Oil Change

It seems that every time I take my car to the shop to have the oil changed, something else breaks. I'm really tired of the mechanics "finding" problems with my car, so I decided take action. I got all of the tools that I would need to change my oil. I stopped at the local Pep Boys and picked up some ramps, a drain pan, a funnel, 12 quarts of oil, a bucket (for containing the oil), and some shop rags. I also picked up some windshield wiper fluid with the Rain-X stuff in it. My coworker mentioned that the stuff was great for keeping the windshield clean.

The Tools

The Patient

The Mechanic

The Assistant

I started by reviewing my Haynes Repair Manual for the Alero. I got it earlier this year when I was having trouble with the Rack & Pinion. This is a great resource for anyone who wants to do simple maintenance on their own car. It has lots of pictures to help out, and the instructions are very clear. It helped me to understand the problem with my rack & pinion, and what the right solution was. It also has great instructions for doing regular maintenance. After reviewing the oil change section, I was ready to go to it.

The Patient is Prepped

Surgery begins

I got the car up on the ramps and popped open the hood. Every other time I did this was totally a bluff. I had no idea what was going on under the hood. I studied the Haynes pictures and noted where everything was: coolant, oil, brake fluid, battery, air filter, etc. I decided to start with something simple: the windshield wiper fluid. Nothing technical here, just had to flip open the cap and poor in the new fluid. The instructions on the fluid said that diluting it was unnecessary.

Topping off the windshield wiper fluid

Now it was time to get down to the dirty business of draining the oil. I had done this with my dad when I was younger, and the one memory I took away was that it was critical not to lose the oil plug in the drain pan. If you did, you bought yourself some filthy arms and some quality time mucking around in some warm oil. I grabbed my trusty ratcheting wrench set, and crawled underneath. To my dismay, the oil plug was a 5/8" head, and my biggest ratcheting wrench was a 9/16ths. Oh well, I switched over to my regular wrenches and tried the 5/8ths. This is where the first sign of trouble showed up. The wrench just wouldn't grip the head of the plug. The corners of the plug had been sheared a bit, and the wrench just couldn't find any purchase. Fortunately, my neighbor had an adjustable wrench which was able to tighten down to the right size. I successfully removed the plug (and didn't lose it in the pan, thank you very much), and allowed the oil to drain.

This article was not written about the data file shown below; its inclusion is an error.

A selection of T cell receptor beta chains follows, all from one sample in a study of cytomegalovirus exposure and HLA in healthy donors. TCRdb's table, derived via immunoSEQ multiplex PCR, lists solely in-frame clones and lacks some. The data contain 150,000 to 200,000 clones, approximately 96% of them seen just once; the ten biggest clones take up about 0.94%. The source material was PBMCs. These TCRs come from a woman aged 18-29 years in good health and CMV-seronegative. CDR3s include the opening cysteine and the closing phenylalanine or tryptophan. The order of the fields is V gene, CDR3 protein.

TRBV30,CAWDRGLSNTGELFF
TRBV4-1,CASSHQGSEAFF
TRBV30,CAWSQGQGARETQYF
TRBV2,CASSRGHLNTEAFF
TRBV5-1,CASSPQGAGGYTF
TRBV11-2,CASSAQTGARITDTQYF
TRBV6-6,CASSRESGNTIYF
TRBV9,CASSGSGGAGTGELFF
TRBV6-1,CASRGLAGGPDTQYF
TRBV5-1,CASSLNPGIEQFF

Wrestling with the oil plug

Successful drainage

The POS oil plug

Once I had the plug out and took a look, it was clear that it had taken some heavy damage. One edge had been crushed in, and all of the corners were heavily sheared. I'm not sure if I can find a replacement, but I'll definitely look into it. I'm not sure how the crushed edge could have happened. Possibly from a rock flying up underneath. The shearing was most likely from the torque guns the mechanics use at the shop. Those are pretty high powered guns that don't mess around.

Once I had the oil drained, I transferred it from the pan to the bucket and set it in the garage. I need to find a lid for the bucket for when I take it to the shop for recycling. Otherwise, I might end up with a horrible mess. After replacing the oil plug, I added the required 4 quarts of oil. I let the engine run for a little bit, and topped it up.

Gulp, gulp, gulp

Corbin ponders 16 years of waiting for the keys

Changing the oil was a pretty easy excerise. The oil was just under $2 a quart, so it is a little bit of a savings over taking it to a quick-change place that usually runs around $20. Of couse, that's forgetting the $60 I spent on the ramps, rags, bucket, drain pan, funnel, and other stuff. Plus, I'm getting more familiar with the different parts of my car. The more I know, the more comfortable I'll feel doing simple maintenance like this. I'll also be better prepared for when I really do need to see a mechanic. At least I'll have a foggy idea of what he is talking about.


Jade Mason